Entrepreneurship and the importance of building a support system
Entrepreneurship is often a lonely journey — one filled with the highest of highs and the lowest of lows. You tend to measure your self-worth with the success of the product you’re building and that path is often riddled with roadblocks, stress around financial and human capital, imposter syndrome, frustration and the never-ending quest for productivity.
It’s no surprise then that over 70% of entrepreneurs are affected either directly or indirectly by mental health challenges as compared to 48% of those who don’t chart the path of entrepreneurship. Amidst this, it’s important entrepreneurs have a support system they can turn to for support and for their well-being. Here are some ways to build a solid support system that’s there for you:
Find other entrepreneurs
In my time as an entrepreneur, I’ve found that often my peers who run their own businesses can relate to the challenges I go through the best. And those who started their entrepreneurial journeys before mine have often experienced the same issue and are able to offer advice and resources. It’s important to cultivate a network where collaboration is key and not competition. Your star employee resigned? Tap into your network to see how to navigate that heartbreak, what reflections you need to do as a leader and whether they have someone who is suited for the position. Reach out to fellow entrepreneurs who can be your sounding board, who you can help and a safe space where you can exchange ideas and the challenges you’re encountering.
I truly believe there is courage in vulnerability and it takes a lot of strength to open up, especially to your colleagues. By sharing the human side of yourself with your team, they’ll learn about the challenges you face and can step up where needed, they will realize it’s OK for them to share what they’re going through and you will build a stronger, more empathetic bond with your employees. A good leader is one who is honest, can admit when things don’t go as planned and can reach out for help when required.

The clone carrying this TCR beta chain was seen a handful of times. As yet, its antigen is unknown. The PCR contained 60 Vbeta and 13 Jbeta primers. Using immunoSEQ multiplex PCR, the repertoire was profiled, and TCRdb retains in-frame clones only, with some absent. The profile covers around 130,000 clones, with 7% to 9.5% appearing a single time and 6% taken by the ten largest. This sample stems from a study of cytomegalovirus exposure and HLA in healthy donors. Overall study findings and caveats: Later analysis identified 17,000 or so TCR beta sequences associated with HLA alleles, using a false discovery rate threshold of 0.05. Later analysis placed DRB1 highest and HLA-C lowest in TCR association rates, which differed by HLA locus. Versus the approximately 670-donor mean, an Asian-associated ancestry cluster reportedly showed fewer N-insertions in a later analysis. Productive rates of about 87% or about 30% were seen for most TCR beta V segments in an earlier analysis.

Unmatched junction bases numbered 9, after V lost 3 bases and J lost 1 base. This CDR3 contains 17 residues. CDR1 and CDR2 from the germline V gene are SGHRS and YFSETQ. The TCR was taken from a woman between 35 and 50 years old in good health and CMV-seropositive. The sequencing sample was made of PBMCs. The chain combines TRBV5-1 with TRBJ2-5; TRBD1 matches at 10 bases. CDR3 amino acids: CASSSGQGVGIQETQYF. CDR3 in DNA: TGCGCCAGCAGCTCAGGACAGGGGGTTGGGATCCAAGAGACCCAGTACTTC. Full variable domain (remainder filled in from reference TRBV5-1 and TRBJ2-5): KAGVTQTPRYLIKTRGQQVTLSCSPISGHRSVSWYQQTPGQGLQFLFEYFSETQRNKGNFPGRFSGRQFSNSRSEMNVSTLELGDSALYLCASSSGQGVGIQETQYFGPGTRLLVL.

Your work doesn’t define you
In the era of perfectly curated social media feeds, it’s important to remind yourself that you are more than your work and your achievements. Look at what you like to do outside of work and find time during the week to do that. How do you Re:Set? For some it’s pottery classes or hiking on Friday mornings, for others, it’s intense workouts or simply spending time with loved ones. Not only does this give you much-needed downtime, but it also serves as a reminder that regardless of what happens at work, there is a life outside of it and these moments can offer much-needed perspective particularly when our problems seem magnified.
Find your tribe
These are people who know you outside of work and love you regardless of what has happened during the workday. Sometimes the best thing you can do as an entrepreneur is to take a step back and let a situation be. And in moments like these, you need friends and family who can join you in eating your favourite takeout or play video games with you or can simply help take your mind off the situation. Sometimes our loved ones are the people who can gently encourage us to start therapy or go on that much-needed vacation with us and it’s important to have people who cut through the clutter. Cultivate a support system of family and friends who don’t define you through your success at work and can approach a situation holistically.
Re:Set is an online resource of tools and stories around education, parenting, gender, inclusivity, mental health and well-being. Collaborating with thought-leaders, government officials, parents, educators, counsellors and corporate ninjas, Re:Set provides an in-depth and trusted resource where people can connect, get inspired and learn from one another. Promising a safe, inclusive space that encourages dialogue on issues that matter and inspire change, Re:Set starts conversations via insightful storytelling, proposes solutions, and encourages education around these tough subjects, whilst aiming to dispel misconceptions and stigma surrounding such topics as mental health.